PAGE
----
Over a one-year period we developed the scenarios with them, and it gives you insights into the way they are thinking that you just can’t get otherwise and, of course, you wouldn’t get as a businessperson across the table discussing things with them. Doug mckay, scenario team member 1996– time, agreement appears to have been unanimous that scenarios are valuable in external engagement. Shell has used global scenarios to add color to corporate speeches, to open doors to privileged conversations with resource holders and governments, and to build a network of ngo contacts. Since 1992 it has released smaller, public versions of its global scenarios—after enough time has passed for the company to gain competitive advantage from internal digestion and use. But more important has been the way scenarios have created value through new business development, joint venturing, and new market entry. Building scenarios with key stakeholders in prospective joint projects has enabled an invaluable exchange of perspectives and insights. Shell has developed focused scenarios for state oil companies in, for example, brunei, kuwait, nigeria, and s of the scenario team have also occasionally shared their expertise. For example, since the 1980s, when a remarkable body of unpublished scenario work on greater china was started by one of their number, team members have been involved in a variety of scenario initiatives focused on energy, sustainable development, and other concerns relevant to the chinese government. In 1991 one team member assisted in creating scenarios that helped focus the attention of both the african national congress and the de klerk government on the importance of economic development during south africa’s messy political transition. Another led a 1998 effort to develop global scenarios covering 2000–2050 for the world business council for sustainable development, which highlighted alternative models for thinking about progress. In 2005 yet another helped build scenarios for unaids that exposed difficult choices between prevention and treatment and care. Shell’s scenario experts often contributed to other efforts after leaving the company—starting with wack, who participated in scenario rounds in south africa in the disagreement as an hindsight, the greatest value of scenarios is that they created a culture where you could ask anyone a question, and the answer would need to be contextual. Answering “because i’m the boss” or “because the business case is positive” was out-of-bounds. When the oil crisis of october 1973 hit, shell’s committee of managing directors had already considered a comparable scenario. As one scenario team member put it, “and then, of course, high oil prices came, and everybody said, ‘you’re very clever, you’ve got that right. Shell’s earlier, decentralized structure, scenarios provided a common learning culture, helped create a shared view of the world, and refreshed the strategic agenda, enabling new concepts, such as resilience (1970s), sustainable development (1989), and systemic risk (2002), to penetrate the organization. As shell became more centralized, scenarios provided a way to manage disagreement about group strategy or priorities and helped disturb the business-as-usual view that tends to result from wishful thinking or the linear extrapolation of current the cmd, scenarios also became a mediation tool. Given that the committee did not vote things into effect but recommended them for formal approval by the boards of the parent companies, scenarios were a unifying force. This is a ritual that happens at a given time of the year, when the strategic planning process is rolled out. Wack was convinced that creativity could be institutionalized in corporate strategic planning, avoiding the rain dance. And he believed that scenarios, because they follow a rhythm distinct from the annual strategy cycle, allow an organization to see realities that might otherwise be identified three essential starting points for corporate strategy: global scenarios, competitive positioning, and strategic vision. The challenge in effective scenario work is to go beyond the usual strategic focus on current trends and competitive positioning (profitability, for example) to find the right scale of observation. Scenarios can help that vision evolve and become a source of ios: the art of strategic conversation, by kees van der heijden (john wiley & sons, 2005). How shell’s domains link innovation and strategy,” by rafael ramírez, leo roodhart, and willem manders (long range planning, august 2011). The answer is “yes” in the case of more-focused scenarios and “only indirectly” in the case of global scenarios. In contrast to decision theory, which assumes that all outcomes can be known, scenarios encourage attention to the future’s openness and irreducible uncertainty.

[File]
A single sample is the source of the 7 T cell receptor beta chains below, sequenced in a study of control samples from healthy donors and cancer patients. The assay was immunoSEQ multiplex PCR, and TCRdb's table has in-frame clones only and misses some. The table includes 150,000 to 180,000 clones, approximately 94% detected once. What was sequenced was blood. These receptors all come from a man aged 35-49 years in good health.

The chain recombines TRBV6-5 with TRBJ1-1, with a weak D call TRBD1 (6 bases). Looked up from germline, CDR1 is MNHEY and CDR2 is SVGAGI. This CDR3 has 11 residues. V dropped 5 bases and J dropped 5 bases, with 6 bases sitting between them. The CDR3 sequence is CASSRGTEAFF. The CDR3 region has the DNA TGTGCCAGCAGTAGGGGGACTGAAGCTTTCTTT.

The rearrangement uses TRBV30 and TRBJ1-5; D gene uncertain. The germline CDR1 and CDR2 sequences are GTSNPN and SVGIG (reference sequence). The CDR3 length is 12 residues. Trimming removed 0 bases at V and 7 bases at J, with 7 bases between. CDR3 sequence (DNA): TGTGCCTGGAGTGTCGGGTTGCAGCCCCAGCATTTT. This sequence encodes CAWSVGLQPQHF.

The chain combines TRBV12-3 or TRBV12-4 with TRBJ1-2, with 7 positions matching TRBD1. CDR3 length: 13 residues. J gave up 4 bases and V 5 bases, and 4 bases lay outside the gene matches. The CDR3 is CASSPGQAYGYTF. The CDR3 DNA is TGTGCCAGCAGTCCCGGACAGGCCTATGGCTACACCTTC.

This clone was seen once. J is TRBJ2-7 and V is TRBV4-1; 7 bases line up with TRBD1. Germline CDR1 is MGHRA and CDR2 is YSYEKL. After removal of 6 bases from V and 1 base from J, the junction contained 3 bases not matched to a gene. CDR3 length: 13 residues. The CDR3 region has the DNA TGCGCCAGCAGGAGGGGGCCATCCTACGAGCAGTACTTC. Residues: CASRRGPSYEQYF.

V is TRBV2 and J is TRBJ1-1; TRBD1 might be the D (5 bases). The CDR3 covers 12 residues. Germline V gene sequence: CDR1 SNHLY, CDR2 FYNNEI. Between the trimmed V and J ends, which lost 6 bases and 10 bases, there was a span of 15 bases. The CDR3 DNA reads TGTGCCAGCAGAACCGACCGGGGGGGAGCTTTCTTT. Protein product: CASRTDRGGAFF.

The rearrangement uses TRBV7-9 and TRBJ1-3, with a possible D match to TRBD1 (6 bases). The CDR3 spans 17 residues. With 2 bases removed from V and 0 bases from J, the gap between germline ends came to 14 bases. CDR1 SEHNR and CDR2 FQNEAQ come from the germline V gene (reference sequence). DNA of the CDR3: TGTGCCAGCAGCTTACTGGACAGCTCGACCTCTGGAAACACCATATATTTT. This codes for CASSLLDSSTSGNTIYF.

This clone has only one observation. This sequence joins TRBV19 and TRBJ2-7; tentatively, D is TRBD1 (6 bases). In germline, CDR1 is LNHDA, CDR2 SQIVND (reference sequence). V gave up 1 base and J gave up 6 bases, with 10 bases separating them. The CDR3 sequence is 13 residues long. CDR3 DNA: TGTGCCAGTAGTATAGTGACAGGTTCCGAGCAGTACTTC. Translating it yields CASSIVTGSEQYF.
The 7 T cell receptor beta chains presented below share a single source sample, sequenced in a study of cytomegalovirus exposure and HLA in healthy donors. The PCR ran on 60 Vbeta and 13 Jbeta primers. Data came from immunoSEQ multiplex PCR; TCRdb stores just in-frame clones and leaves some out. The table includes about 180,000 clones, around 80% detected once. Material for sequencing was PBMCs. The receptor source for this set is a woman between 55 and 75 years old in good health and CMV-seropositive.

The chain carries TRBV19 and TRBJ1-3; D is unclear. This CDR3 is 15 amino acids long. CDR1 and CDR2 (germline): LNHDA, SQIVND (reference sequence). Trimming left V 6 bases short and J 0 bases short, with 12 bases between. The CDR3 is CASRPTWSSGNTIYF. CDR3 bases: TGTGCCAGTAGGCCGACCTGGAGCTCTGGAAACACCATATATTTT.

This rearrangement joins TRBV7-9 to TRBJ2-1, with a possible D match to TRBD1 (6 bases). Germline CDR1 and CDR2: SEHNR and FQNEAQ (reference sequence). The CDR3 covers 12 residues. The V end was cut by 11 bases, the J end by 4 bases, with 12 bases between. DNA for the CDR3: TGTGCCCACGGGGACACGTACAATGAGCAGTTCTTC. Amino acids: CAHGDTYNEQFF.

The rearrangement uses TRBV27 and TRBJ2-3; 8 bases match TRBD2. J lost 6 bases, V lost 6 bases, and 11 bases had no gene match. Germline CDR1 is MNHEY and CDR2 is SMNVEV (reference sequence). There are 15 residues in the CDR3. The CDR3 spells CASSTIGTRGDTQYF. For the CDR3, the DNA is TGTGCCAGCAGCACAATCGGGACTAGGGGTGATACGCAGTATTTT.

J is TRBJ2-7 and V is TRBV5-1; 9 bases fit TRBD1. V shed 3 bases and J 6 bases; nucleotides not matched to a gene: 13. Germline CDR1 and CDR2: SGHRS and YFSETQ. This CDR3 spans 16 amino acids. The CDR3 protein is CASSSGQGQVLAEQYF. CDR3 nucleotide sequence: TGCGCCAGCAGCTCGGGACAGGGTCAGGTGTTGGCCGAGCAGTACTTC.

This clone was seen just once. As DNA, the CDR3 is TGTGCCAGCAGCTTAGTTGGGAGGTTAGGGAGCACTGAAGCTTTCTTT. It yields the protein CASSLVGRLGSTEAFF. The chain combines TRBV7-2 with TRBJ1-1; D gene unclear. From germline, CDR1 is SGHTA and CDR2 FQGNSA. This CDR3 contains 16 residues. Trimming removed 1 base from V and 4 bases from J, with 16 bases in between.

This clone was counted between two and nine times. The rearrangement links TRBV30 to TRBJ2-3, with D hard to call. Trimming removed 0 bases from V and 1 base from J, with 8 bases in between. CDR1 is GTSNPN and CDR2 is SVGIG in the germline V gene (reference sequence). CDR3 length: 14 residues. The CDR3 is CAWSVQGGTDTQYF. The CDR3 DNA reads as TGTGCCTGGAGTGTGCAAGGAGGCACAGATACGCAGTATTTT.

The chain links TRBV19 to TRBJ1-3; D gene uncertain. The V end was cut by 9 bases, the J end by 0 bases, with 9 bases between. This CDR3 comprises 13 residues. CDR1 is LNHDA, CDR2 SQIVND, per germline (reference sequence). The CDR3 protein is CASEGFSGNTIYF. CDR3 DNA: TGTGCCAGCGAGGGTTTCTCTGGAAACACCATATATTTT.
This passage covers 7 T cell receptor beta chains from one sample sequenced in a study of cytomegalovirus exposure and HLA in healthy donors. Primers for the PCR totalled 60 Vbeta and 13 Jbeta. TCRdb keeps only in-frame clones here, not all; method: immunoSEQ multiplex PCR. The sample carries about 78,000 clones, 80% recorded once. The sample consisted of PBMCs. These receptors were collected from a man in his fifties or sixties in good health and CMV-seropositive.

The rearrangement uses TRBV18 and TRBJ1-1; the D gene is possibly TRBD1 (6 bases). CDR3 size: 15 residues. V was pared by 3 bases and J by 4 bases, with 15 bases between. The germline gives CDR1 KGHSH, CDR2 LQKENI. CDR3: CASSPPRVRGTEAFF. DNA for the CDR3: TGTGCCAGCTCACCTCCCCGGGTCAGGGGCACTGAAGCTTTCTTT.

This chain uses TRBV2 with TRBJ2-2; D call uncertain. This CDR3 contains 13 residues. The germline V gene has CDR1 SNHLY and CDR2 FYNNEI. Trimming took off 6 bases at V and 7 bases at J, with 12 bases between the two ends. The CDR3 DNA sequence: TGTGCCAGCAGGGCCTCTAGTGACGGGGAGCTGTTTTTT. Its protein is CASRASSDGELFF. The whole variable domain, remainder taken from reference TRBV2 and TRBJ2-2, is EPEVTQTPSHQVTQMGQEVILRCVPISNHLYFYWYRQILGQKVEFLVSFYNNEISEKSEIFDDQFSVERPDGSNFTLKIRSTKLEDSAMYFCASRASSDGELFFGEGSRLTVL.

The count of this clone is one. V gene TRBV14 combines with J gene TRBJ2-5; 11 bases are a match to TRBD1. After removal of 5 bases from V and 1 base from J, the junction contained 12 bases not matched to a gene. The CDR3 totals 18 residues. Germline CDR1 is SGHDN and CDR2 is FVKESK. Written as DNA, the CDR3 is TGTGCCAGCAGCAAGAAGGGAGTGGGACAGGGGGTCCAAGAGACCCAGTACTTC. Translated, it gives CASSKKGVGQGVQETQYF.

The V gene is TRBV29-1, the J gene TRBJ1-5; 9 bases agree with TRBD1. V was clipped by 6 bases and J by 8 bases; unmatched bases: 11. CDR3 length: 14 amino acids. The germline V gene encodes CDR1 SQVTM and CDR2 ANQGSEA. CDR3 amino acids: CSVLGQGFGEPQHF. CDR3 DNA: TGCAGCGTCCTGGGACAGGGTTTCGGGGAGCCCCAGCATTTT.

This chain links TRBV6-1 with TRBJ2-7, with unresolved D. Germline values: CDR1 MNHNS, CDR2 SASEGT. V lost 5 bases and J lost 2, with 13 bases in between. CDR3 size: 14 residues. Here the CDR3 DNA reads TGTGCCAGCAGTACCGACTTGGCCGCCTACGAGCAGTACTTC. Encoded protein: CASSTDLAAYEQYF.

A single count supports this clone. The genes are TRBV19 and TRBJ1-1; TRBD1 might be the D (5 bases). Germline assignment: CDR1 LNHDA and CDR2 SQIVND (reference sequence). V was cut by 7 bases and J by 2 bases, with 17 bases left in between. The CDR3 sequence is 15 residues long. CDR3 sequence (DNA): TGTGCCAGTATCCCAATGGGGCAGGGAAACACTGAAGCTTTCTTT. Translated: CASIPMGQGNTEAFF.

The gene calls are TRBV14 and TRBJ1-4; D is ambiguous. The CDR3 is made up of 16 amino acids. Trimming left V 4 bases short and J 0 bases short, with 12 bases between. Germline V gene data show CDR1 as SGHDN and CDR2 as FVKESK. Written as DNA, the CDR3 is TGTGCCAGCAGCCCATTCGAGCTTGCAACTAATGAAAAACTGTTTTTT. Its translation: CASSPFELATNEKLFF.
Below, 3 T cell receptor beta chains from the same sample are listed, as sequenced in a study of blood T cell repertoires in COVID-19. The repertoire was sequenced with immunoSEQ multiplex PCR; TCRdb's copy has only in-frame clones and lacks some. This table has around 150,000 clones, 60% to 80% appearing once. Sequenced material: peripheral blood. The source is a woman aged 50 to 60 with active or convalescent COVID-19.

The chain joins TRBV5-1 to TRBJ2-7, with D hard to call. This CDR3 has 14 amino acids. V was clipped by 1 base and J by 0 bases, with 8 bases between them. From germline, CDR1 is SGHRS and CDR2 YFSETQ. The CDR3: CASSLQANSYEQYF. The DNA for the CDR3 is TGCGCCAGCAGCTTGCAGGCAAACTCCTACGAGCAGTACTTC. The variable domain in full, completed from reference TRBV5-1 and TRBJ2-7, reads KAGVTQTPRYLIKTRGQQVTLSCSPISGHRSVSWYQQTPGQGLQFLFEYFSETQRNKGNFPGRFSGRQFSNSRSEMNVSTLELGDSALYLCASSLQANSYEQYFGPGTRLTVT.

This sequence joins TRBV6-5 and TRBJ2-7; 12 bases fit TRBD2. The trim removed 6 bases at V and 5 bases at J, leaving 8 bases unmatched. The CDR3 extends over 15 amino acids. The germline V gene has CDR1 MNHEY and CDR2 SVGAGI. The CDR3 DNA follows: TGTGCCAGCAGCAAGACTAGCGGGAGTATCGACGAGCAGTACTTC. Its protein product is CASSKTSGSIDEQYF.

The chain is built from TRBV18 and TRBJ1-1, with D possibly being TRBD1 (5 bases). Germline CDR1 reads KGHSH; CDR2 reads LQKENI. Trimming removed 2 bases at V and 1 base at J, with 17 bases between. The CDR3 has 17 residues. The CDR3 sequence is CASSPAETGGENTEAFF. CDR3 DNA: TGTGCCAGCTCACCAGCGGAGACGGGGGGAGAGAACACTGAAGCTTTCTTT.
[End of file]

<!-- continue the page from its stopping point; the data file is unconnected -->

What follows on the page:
The outcome is at best a hypothesis rather than a range or a precise data does seem clear is that a sustained scenario practice can make leaders comfortable with the ambiguity of an open future. At shell and elsewhere, scenarios have helped leaders prepare for futures that might happen, rather than the future they would like to create. Version of this article appeared in the may 2013 issue of harvard business wilkinson is the program director of the futures directorate at oxford university’s smith school of enterprise and the environment. She spent nearly a decade on shell’s corporate scenario wilkinson is the program director of the futures directorate at oxford university’s smith school of enterprise and the environment.